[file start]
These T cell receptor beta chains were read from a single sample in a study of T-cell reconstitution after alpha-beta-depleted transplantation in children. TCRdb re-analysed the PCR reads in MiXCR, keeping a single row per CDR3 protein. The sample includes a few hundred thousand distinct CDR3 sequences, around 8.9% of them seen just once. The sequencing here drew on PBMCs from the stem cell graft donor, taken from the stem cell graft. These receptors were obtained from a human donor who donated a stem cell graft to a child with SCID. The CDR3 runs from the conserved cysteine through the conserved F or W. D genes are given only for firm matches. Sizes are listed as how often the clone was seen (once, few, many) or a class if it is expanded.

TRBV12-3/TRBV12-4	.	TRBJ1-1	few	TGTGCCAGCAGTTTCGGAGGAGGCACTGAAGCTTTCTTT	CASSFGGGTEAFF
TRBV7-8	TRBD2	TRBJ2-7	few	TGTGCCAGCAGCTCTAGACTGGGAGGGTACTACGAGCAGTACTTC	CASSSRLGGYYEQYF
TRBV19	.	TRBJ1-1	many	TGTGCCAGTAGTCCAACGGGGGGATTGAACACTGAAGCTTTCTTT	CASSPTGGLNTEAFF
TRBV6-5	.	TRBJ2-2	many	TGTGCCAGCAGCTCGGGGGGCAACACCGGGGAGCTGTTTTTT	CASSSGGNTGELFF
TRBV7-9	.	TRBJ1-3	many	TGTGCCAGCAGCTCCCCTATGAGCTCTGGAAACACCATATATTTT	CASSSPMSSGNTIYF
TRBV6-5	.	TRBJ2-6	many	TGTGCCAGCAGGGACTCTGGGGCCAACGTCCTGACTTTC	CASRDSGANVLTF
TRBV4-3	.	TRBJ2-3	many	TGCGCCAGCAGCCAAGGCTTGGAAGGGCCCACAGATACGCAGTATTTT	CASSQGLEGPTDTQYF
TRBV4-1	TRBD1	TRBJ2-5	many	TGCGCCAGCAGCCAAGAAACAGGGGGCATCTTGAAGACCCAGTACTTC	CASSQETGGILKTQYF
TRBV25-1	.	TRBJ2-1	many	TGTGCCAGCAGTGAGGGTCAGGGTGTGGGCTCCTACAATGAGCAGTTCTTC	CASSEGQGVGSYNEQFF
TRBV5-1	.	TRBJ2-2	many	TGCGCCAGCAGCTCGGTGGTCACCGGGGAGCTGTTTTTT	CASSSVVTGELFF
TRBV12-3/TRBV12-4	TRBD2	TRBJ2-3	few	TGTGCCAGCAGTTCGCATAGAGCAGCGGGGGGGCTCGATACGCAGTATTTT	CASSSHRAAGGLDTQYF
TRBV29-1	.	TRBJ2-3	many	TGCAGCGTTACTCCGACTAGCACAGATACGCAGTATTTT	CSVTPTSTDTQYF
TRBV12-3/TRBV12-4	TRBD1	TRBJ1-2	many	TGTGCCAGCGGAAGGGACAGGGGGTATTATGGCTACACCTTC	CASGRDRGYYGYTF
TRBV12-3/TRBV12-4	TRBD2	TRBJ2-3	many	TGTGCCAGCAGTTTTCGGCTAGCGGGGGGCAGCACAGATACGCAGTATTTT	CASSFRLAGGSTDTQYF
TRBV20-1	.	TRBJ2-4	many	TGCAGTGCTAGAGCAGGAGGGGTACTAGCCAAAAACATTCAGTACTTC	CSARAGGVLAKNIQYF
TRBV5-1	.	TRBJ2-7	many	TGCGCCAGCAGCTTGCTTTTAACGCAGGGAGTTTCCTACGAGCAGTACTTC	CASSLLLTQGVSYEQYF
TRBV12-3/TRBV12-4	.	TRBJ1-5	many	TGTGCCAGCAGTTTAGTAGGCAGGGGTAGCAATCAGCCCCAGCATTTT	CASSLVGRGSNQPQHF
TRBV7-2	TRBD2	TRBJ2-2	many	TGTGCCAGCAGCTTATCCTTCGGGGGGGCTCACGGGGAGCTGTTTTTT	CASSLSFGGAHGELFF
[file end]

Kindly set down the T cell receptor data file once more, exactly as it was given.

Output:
These T cell receptor beta chains were read from a single sample in a study of T-cell reconstitution after alpha-beta-depleted transplantation in children. TCRdb re-analysed the PCR reads in MiXCR, keeping a single row per CDR3 protein. The sample includes a few hundred thousand distinct CDR3 sequences, around 8.9% of them seen just once. The sequencing here drew on PBMCs from the stem cell graft donor, taken from the stem cell graft. These receptors were obtained from a human donor who donated a stem cell graft to a child with SCID. The CDR3 runs from the conserved cysteine through the conserved F or W. D genes are given only for firm matches. Sizes are listed as how often the clone was seen (once, few, many) or a class if it is expanded.

TRBV12-3/TRBV12-4	.	TRBJ1-1	few	TGTGCCAGCAGTTTCGGAGGAGGCACTGAAGCTTTCTTT	CASSFGGGTEAFF
TRBV7-8	TRBD2	TRBJ2-7	few	TGTGCCAGCAGCTCTAGACTGGGAGGGTACTACGAGCAGTACTTC	CASSSRLGGYYEQYF
TRBV19	.	TRBJ1-1	many	TGTGCCAGTAGTCCAACGGGGGGATTGAACACTGAAGCTTTCTTT	CASSPTGGLNTEAFF
TRBV6-5	.	TRBJ2-2	many	TGTGCCAGCAGCTCGGGGGGCAACACCGGGGAGCTGTTTTTT	CASSSGGNTGELFF
TRBV7-9	.	TRBJ1-3	many	TGTGCCAGCAGCTCCCCTATGAGCTCTGGAAACACCATATATTTT	CASSSPMSSGNTIYF
TRBV6-5	.	TRBJ2-6	many	TGTGCCAGCAGGGACTCTGGGGCCAACGTCCTGACTTTC	CASRDSGANVLTF
TRBV4-3	.	TRBJ2-3	many	TGCGCCAGCAGCCAAGGCTTGGAAGGGCCCACAGATACGCAGTATTTT	CASSQGLEGPTDTQYF
TRBV4-1	TRBD1	TRBJ2-5	many	TGCGCCAGCAGCCAAGAAACAGGGGGCATCTTGAAGACCCAGTACTTC	CASSQETGGILKTQYF
TRBV25-1	.	TRBJ2-1	many	TGTGCCAGCAGTGAGGGTCAGGGTGTGGGCTCCTACAATGAGCAGTTCTTC	CASSEGQGVGSYNEQFF
TRBV5-1	.	TRBJ2-2	many	TGCGCCAGCAGCTCGGTGGTCACCGGGGAGCTGTTTTTT	CASSSVVTGELFF
TRBV12-3/TRBV12-4	TRBD2	TRBJ2-3	few	TGTGCCAGCAGTTCGCATAGAGCAGCGGGGGGGCTCGATACGCAGTATTTT	CASSSHRAAGGLDTQYF
TRBV29-1	.	TRBJ2-3	many	TGCAGCGTTACTCCGACTAGCACAGATACGCAGTATTTT	CSVTPTSTDTQYF
TRBV12-3/TRBV12-4	TRBD1	TRBJ1-2	many	TGTGCCAGCGGAAGGGACAGGGGGTATTATGGCTACACCTTC	CASGRDRGYYGYTF
TRBV12-3/TRBV12-4	TRBD2	TRBJ2-3	many	TGTGCCAGCAGTTTTCGGCTAGCGGGGGGCAGCACAGATACGCAGTATTTT	CASSFRLAGGSTDTQYF
TRBV20-1	.	TRBJ2-4	many	TGCAGTGCTAGAGCAGGAGGGGTACTAGCCAAAAACATTCAGTACTTC	CSARAGGVLAKNIQYF
TRBV5-1	.	TRBJ2-7	many	TGCGCCAGCAGCTTGCTTTTAACGCAGGGAGTTTCCTACGAGCAGTACTTC	CASSLLLTQGVSYEQYF
TRBV12-3/TRBV12-4	.	TRBJ1-5	many	TGTGCCAGCAGTTTAGTAGGCAGGGGTAGCAATCAGCCCCAGCATTTT	CASSLVGRGSNQPQHF
TRBV7-2	TRBD2	TRBJ2-2	many	TGTGCCAGCAGCTTATCCTTCGGGGGGGCTCACGGGGAGCTGTTTTTT	CASSLSFGGAHGELFF